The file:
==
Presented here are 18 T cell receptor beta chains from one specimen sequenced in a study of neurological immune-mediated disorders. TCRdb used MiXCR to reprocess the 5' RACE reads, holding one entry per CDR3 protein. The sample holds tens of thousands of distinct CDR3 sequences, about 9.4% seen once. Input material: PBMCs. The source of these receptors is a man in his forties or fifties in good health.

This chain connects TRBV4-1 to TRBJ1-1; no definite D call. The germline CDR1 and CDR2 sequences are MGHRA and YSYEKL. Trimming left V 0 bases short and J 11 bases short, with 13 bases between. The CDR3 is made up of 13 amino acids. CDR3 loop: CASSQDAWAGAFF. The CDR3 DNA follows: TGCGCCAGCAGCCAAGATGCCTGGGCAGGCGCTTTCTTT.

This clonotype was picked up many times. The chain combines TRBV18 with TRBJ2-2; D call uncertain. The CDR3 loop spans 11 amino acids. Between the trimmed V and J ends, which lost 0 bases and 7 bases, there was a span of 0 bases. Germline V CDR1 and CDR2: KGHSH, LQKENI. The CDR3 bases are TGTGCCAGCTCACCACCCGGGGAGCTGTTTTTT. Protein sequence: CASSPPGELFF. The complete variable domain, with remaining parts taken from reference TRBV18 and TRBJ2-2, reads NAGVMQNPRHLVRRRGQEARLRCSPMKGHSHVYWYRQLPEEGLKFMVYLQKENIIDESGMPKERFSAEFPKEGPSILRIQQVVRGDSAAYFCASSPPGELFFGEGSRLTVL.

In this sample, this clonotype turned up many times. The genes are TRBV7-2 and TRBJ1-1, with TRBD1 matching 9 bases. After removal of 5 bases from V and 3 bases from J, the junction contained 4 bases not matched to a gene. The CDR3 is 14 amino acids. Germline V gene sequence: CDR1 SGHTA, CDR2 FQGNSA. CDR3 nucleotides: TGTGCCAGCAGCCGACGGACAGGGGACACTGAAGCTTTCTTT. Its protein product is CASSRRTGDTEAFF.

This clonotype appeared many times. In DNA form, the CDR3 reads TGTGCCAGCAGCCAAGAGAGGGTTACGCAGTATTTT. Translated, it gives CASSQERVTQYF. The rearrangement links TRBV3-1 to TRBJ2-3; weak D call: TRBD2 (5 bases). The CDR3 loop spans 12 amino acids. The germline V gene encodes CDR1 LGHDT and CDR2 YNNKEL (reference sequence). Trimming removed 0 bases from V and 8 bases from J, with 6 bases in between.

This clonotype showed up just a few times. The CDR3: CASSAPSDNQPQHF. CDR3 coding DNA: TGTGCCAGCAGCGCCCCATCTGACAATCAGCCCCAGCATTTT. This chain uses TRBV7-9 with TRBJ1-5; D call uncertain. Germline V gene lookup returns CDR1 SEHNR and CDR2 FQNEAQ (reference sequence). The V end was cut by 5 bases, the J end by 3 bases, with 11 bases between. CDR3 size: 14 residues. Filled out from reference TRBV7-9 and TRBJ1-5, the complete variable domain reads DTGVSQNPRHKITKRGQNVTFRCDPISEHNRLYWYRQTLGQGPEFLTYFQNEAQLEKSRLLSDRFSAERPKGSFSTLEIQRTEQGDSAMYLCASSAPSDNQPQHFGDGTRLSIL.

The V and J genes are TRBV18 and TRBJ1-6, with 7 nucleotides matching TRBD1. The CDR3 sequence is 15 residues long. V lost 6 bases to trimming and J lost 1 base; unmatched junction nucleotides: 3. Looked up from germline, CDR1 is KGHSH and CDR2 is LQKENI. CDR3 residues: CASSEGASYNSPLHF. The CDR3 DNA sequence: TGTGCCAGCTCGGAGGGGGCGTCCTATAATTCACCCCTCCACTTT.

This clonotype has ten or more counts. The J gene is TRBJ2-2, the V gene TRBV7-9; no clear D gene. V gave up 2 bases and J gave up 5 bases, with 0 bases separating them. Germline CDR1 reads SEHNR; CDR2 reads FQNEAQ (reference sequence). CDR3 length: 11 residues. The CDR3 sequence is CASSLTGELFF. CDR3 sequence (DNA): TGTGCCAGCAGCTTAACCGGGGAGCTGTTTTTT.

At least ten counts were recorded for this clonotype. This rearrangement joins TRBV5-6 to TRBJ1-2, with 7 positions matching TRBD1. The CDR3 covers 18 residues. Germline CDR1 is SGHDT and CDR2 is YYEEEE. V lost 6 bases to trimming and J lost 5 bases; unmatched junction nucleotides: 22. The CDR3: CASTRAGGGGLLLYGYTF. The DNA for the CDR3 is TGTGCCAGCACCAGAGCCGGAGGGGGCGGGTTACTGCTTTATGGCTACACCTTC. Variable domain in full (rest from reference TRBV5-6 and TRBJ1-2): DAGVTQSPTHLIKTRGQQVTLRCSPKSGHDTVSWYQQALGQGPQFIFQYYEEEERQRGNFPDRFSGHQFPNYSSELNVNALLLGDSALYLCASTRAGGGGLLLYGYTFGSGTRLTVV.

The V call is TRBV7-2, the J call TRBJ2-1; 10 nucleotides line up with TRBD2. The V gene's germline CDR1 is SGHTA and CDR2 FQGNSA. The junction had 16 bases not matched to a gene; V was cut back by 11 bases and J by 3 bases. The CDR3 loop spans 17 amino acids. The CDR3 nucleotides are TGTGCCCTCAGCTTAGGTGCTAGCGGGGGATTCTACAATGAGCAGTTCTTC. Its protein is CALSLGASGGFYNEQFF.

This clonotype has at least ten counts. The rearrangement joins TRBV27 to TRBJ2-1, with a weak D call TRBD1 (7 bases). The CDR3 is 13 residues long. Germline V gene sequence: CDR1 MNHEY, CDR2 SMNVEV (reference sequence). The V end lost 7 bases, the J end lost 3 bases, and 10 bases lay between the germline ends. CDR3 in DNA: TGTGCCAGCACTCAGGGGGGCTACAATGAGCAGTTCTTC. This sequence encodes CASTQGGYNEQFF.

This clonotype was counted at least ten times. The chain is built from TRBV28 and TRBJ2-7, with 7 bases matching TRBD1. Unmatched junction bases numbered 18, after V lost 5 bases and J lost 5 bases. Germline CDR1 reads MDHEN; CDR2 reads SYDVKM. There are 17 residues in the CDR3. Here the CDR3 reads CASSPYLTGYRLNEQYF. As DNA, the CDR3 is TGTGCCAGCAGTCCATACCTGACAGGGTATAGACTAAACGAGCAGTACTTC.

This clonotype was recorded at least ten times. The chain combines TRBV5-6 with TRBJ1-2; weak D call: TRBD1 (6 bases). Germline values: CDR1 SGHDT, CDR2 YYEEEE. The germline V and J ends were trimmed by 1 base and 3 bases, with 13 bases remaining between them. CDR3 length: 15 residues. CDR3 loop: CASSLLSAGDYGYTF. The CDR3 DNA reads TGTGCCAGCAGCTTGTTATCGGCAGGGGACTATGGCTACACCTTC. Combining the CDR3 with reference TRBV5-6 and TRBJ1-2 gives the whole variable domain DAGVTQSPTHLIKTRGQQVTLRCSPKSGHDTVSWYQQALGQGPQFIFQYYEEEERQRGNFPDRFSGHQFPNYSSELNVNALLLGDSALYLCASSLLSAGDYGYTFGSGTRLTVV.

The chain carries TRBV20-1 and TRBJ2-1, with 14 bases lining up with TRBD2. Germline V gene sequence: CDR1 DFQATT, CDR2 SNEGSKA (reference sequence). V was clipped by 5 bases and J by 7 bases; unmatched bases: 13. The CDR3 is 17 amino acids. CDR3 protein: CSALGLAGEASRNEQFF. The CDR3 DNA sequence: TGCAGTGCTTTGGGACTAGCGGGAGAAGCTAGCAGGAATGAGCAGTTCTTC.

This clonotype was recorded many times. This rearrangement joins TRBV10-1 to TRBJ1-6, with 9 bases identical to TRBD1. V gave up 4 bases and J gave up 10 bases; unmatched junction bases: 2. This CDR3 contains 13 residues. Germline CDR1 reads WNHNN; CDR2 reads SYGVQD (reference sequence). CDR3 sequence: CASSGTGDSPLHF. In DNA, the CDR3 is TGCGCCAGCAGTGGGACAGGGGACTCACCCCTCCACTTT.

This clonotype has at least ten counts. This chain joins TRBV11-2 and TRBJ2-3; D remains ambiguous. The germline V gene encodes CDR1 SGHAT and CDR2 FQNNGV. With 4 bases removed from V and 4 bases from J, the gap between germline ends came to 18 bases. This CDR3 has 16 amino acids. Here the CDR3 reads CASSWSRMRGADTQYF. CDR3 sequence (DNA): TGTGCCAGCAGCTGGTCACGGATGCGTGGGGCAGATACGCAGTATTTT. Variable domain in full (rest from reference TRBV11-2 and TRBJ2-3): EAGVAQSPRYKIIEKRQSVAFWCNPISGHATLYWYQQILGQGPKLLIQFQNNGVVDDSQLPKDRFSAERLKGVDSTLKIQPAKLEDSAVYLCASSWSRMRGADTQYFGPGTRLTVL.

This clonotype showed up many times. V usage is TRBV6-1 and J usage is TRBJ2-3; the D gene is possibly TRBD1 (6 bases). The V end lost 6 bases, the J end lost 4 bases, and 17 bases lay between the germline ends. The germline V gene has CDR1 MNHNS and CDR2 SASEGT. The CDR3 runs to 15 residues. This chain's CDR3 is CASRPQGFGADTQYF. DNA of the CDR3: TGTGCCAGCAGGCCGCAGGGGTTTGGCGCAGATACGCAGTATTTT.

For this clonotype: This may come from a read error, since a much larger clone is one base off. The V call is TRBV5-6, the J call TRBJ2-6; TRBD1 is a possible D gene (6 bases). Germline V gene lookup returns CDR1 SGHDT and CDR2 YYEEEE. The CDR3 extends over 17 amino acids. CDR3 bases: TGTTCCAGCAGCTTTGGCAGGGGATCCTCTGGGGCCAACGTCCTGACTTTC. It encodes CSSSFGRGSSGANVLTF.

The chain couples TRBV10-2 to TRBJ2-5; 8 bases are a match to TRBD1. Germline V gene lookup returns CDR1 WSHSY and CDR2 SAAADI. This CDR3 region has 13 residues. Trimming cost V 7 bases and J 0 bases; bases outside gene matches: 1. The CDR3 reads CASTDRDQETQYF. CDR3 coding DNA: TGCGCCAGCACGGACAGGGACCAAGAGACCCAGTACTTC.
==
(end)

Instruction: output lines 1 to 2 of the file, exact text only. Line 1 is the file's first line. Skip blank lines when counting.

Presented here are 18 T cell receptor beta chains from one specimen sequenced in a study of neurological immune-mediated disorders. TCRdb used MiXCR to reprocess the 5' RACE reads, holding one entry per CDR3 protein. The sample holds tens of thousands of distinct CDR3 sequences, about 9.4% seen once. Input material: PBMCs. The source of these receptors is a man in his forties or fifties in good health.

This chain connects TRBV4-1 to TRBJ1-1; no definite D call. The germline CDR1 and CDR2 sequences are MGHRA and YSYEKL. Trimming left V 0 bases short and J 11 bases short, with 13 bases between. The CDR3 is made up of 13 amino acids. CDR3 loop: CASSQDAWAGAFF. The CDR3 DNA follows: TGCGCCAGCAGCCAAGATGCCTGGGCAGGCGCTTTCTTT.